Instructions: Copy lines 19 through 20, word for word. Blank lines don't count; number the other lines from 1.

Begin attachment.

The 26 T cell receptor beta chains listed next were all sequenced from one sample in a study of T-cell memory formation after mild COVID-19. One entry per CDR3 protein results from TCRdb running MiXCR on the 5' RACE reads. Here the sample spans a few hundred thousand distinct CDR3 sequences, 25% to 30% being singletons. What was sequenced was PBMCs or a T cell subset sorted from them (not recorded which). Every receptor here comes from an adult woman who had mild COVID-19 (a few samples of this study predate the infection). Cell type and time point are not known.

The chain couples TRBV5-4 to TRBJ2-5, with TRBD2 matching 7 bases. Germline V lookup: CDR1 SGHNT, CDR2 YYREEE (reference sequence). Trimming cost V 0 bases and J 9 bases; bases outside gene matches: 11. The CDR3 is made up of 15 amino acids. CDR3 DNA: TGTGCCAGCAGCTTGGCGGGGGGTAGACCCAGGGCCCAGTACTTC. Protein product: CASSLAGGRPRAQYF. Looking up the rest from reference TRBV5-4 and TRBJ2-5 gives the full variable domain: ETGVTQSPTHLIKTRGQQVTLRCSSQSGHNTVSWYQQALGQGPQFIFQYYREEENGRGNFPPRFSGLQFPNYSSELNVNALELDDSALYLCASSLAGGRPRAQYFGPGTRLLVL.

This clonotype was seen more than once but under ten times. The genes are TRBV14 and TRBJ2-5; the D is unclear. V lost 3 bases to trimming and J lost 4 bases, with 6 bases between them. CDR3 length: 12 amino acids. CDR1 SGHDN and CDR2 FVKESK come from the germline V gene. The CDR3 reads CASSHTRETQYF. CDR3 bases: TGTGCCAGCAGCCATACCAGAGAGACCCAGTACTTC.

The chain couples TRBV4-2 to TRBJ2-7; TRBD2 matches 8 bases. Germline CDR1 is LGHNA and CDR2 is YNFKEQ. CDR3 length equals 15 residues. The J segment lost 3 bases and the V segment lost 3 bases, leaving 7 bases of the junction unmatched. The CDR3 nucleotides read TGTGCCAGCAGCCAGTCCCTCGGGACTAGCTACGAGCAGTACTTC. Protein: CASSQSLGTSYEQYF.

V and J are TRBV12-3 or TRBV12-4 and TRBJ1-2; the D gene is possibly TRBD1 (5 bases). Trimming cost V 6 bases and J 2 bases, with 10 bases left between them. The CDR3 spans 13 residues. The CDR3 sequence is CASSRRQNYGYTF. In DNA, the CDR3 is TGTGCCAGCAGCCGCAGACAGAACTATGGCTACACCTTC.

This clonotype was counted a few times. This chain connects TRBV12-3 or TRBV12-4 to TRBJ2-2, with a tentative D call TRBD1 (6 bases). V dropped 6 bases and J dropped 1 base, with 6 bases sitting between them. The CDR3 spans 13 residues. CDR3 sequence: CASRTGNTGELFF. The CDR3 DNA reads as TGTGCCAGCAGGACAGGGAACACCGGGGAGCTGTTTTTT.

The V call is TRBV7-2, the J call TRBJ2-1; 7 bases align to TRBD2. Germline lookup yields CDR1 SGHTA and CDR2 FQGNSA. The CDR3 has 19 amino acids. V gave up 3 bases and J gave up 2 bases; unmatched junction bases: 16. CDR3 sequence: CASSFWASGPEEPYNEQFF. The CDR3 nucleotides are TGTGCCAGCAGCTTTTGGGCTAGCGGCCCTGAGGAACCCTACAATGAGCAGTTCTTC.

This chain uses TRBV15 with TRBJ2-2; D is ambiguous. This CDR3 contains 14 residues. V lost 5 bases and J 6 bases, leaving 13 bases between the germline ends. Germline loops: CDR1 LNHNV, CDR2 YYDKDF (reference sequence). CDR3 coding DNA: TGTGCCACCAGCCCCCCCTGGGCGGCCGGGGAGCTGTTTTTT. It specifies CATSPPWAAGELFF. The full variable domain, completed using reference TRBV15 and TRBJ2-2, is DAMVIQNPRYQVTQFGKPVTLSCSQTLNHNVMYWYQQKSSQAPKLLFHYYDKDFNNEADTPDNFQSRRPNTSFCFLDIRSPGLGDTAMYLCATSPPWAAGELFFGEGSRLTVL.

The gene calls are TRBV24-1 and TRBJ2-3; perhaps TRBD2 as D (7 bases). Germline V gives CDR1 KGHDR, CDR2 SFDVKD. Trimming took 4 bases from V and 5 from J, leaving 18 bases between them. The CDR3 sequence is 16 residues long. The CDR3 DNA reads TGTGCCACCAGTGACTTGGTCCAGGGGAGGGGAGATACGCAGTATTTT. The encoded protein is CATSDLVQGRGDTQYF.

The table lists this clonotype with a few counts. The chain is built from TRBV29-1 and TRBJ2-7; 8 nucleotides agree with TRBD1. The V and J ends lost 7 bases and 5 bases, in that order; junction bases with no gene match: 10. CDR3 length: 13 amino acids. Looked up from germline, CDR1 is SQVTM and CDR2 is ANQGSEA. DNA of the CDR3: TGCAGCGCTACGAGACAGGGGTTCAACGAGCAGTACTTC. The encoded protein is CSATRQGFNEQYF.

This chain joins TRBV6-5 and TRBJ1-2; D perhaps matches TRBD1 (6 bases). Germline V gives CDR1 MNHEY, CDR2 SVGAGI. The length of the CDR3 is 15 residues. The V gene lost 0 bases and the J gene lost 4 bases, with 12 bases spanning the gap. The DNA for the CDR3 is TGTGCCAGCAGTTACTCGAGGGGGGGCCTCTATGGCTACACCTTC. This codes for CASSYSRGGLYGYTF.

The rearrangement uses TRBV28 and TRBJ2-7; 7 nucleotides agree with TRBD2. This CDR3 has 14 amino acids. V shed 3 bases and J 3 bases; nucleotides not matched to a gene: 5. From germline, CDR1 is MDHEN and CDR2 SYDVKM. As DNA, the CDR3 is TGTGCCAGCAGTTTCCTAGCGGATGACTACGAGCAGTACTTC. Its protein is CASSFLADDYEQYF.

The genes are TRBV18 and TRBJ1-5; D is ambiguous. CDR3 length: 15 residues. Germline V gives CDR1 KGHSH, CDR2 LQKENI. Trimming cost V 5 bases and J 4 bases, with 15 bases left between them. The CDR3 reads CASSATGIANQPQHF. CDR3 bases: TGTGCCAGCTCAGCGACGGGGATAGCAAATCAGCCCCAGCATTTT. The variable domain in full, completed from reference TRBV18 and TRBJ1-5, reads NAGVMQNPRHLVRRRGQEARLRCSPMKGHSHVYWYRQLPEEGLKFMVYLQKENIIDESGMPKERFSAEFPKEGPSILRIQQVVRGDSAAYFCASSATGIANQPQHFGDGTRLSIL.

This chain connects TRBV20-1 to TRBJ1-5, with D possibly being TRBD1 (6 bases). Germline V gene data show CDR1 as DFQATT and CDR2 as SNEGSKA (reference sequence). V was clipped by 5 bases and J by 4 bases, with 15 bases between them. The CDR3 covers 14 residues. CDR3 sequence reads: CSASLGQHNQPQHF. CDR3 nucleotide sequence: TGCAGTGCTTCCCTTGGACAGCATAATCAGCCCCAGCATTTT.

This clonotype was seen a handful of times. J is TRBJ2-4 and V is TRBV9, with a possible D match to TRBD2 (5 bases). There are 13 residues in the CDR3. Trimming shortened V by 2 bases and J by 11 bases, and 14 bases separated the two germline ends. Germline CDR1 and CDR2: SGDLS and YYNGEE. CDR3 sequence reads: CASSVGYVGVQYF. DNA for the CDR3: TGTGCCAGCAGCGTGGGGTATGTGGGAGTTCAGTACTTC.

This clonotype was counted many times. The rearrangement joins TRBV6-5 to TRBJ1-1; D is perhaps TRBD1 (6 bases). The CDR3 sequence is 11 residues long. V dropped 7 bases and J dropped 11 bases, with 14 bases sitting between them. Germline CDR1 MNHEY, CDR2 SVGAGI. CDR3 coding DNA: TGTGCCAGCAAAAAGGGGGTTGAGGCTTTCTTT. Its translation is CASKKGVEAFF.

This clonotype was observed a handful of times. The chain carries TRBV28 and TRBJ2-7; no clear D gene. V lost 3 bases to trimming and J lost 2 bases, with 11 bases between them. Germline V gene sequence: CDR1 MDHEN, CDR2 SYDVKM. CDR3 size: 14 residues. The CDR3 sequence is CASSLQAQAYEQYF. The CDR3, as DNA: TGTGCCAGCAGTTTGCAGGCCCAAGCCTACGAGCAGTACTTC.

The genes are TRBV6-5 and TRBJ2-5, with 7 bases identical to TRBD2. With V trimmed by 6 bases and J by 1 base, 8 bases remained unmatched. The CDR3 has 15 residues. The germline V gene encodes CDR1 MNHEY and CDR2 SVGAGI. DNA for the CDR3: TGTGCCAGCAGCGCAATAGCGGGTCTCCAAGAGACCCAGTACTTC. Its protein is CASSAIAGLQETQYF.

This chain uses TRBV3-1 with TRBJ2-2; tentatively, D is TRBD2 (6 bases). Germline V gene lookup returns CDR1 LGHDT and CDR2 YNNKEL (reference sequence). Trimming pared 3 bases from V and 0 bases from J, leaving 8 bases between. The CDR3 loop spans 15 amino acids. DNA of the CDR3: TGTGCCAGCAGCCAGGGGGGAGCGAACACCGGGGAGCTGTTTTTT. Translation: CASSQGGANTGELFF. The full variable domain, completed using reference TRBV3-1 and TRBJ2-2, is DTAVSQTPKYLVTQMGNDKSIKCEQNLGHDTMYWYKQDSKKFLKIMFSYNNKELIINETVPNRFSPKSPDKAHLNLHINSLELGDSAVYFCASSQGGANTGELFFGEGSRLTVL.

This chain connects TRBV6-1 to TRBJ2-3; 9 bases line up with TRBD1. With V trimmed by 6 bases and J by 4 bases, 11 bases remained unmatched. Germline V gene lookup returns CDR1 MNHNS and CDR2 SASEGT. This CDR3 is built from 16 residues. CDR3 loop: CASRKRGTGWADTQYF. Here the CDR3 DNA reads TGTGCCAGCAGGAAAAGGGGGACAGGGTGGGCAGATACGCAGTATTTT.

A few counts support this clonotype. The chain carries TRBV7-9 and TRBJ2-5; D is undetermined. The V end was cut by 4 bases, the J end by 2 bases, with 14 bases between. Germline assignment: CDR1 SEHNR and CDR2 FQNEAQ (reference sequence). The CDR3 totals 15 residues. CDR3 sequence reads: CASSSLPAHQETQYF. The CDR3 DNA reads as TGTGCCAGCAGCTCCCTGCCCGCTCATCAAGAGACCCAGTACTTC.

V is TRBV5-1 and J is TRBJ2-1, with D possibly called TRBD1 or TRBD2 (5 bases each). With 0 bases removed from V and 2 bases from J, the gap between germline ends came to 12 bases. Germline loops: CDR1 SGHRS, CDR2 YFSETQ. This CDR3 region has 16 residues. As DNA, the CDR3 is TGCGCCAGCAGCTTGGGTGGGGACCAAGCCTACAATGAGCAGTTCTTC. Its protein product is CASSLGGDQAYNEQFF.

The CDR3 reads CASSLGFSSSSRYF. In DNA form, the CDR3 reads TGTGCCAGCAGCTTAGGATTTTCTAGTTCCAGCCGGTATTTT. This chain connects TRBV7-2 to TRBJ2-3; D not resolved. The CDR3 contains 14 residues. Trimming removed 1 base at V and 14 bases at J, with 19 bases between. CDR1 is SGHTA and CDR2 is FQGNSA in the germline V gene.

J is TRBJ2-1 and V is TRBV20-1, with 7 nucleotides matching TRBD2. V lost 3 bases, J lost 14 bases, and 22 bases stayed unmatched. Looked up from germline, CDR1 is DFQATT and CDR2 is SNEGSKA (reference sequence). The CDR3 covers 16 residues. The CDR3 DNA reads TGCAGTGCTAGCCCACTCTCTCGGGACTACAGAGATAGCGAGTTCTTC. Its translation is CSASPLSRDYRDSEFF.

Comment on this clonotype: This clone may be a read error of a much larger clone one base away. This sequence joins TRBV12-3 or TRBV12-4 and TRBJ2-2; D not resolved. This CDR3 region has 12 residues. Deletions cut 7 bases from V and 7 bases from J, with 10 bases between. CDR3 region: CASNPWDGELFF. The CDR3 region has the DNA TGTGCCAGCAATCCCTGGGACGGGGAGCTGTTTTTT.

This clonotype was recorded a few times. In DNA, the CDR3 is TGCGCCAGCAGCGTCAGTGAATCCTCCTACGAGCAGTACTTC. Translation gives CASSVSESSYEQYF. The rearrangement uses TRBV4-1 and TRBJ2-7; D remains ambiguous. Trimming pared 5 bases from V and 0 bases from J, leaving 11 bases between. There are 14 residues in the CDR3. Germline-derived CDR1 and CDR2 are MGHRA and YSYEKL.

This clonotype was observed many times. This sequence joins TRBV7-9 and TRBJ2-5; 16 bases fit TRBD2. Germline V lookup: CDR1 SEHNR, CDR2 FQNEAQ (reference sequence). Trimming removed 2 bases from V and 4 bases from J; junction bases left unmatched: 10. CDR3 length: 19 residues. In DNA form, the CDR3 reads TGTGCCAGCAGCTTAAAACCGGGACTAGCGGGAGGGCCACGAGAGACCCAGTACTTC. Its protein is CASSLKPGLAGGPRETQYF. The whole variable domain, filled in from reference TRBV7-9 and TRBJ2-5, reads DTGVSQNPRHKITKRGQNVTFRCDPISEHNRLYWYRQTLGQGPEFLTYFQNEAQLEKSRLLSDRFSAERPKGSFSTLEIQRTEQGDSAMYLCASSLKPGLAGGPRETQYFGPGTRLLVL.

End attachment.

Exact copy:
This chain uses TRBV3-1 with TRBJ2-2; tentatively, D is TRBD2 (6 bases). Germline V gene lookup returns CDR1 LGHDT and CDR2 YNNKEL (reference sequence). Trimming pared 3 bases from V and 0 bases from J, leaving 8 bases between. The CDR3 loop spans 15 amino acids. DNA of the CDR3: TGTGCCAGCAGCCAGGGGGGAGCGAACACCGGGGAGCTGTTTTTT. Translation: CASSQGGANTGELFF. The full variable domain, completed using reference TRBV3-1 and TRBJ2-2, is DTAVSQTPKYLVTQMGNDKSIKCEQNLGHDTMYWYKQDSKKFLKIMFSYNNKELIINETVPNRFSPKSPDKAHLNLHINSLELGDSAVYFCASSQGGANTGELFFGEGSRLTVL.

This chain connects TRBV6-1 to TRBJ2-3; 9 bases line up with TRBD1. With V trimmed by 6 bases and J by 4 bases, 11 bases remained unmatched. Germline V gene lookup returns CDR1 MNHNS and CDR2 SASEGT. This CDR3 is built from 16 residues. CDR3 loop: CASRKRGTGWADTQYF. Here the CDR3 DNA reads TGTGCCAGCAGGAAAAGGGGGACAGGGTGGGCAGATACGCAGTATTTT.